So I totallycan relate to trusting your phone to keep your schedule but until its happened where your phone crashes you won’t realize how valuable a written hard copy of all you hold sacred is. Consider copying your contacts into a tangible non electronic list , passwords , accounts for travel reveards , frequent flyers etc … important dates and writing things down transfers them into a different portion of the brain making them come to recolllection with ease. I went from e based methods of organzation and scheduling which is crazy for me to writing it down in my own personal bullet journaling method abd it’s changed my life. Planners and pretty agendas are lovely but there’s something to be said for the process abd keepsake a bullet journal leaves you with at the end of its productive use. Great post


It is so amazing seeing more and more people use this system. I have been using it on and off for almost 2 years now. It’s good that you are starting with the plain BuJo approach – I totally agree that making it look “pretty” doesn’t necessarily add to the functionality of it.

what I love in my current BuJo is my weekly overview. I do have my appointments and everything in my phone but it helps me so much writing them out and actually seeing what is on the docket this week. There I also write down my weekly goals (in line with reaching my monthly goals).


Welcome to the BuJo world! I just started this year and it’s awesome. Being able to stop and pick it back up without creating a bunch of “wasted” space is my favorite part. Have you watched any of Boho Berry’s YouTube videos? She has a great a one month in my bullet journal series where she chronicled all of her planning for the month of February. It really help me figure out how I wanted to use my journal.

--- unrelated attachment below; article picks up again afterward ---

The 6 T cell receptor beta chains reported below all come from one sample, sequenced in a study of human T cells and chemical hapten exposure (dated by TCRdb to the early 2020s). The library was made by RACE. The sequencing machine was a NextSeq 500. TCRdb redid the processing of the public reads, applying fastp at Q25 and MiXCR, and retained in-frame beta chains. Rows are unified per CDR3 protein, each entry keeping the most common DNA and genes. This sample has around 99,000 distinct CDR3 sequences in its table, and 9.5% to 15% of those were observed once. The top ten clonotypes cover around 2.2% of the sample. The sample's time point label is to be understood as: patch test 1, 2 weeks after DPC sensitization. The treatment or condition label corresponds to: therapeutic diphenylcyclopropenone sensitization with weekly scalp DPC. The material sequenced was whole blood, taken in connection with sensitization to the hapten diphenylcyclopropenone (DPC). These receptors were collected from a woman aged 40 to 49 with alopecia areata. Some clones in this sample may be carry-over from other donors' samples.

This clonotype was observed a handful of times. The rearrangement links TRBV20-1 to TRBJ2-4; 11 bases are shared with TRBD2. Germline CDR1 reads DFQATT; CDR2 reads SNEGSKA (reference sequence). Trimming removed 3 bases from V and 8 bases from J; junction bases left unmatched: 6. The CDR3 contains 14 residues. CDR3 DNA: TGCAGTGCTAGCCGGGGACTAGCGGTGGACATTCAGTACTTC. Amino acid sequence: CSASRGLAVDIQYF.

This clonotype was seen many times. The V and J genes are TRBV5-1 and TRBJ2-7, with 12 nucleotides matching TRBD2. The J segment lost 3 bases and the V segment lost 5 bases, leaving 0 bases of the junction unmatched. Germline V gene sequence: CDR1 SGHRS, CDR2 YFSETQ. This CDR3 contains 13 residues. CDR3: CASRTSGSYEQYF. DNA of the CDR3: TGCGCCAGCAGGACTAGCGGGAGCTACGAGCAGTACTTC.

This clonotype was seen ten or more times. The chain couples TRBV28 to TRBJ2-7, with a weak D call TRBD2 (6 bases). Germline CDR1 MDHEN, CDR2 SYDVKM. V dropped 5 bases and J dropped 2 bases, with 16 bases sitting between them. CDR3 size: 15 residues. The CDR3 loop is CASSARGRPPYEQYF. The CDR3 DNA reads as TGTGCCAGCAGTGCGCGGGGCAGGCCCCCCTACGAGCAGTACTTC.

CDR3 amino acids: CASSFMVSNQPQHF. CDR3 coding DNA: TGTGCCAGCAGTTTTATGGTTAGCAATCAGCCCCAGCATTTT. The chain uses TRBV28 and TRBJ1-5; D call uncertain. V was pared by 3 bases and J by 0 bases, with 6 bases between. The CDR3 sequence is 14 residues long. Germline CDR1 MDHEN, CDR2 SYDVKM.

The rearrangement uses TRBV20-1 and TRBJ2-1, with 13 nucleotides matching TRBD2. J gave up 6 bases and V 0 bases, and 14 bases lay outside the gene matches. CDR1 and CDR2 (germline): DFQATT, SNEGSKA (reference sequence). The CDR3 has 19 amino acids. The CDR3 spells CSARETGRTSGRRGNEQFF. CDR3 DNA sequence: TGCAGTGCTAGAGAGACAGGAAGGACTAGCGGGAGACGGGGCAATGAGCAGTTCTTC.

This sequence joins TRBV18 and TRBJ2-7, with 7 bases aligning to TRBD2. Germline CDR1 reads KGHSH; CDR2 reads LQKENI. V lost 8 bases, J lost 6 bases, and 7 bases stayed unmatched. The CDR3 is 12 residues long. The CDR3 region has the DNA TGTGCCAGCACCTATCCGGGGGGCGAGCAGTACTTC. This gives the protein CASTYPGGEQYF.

I am an avid paper planner girl (supplemented with Google/Outlook calendars, of course), but I have found that creating bullet journals (yes, plural) for the different organizations I belong to, and for specific things in my life has been great for optimal organization. My planner keeps pretty much everything, like scheduled events, meeting dates, etc., to-do lists for the month and week, and some tracking items. I have separate “BuJo’s” for my Junior League stuff and League of Women Voters stuff. I also have a whole notebook for my “35 Things to do Before 35” list, and one more for moving to my new apartment, and all of the associated projects that comes with (i.e. packing lists, to-buy lists, floor planning, gallery wall layouts, and all that fun stuff). I love the basic idea of the BuJo, but find that the normal layouts are very time consuming to create (those tiny calendars take forever!), so I’m sticking with my planner and then these other notebooks to supplement.

Jenn Moses

Hey! I am just starting a journal for Junior League and am wondering if you’d share some of your ideas for how you organized it/anything JL specific. Thanks!


It’s indeed a rabbit hole. I’ve been watching videos and reading blogs…I’m hooked. I’m still gathering my info though before I start mine in June. I’m finishing up a notebook I started earlier this year. I’m also going to a Bullet Journal workshop today so I’m excited. XD


Bullet Journaling is amazing! I started it last year and it’s so great for helping me keep track of all of my tasks.


Please help me guys, what do you think, what is the right size of a bujo notebook? Do anyone use Molekine slim pocket for Bujo?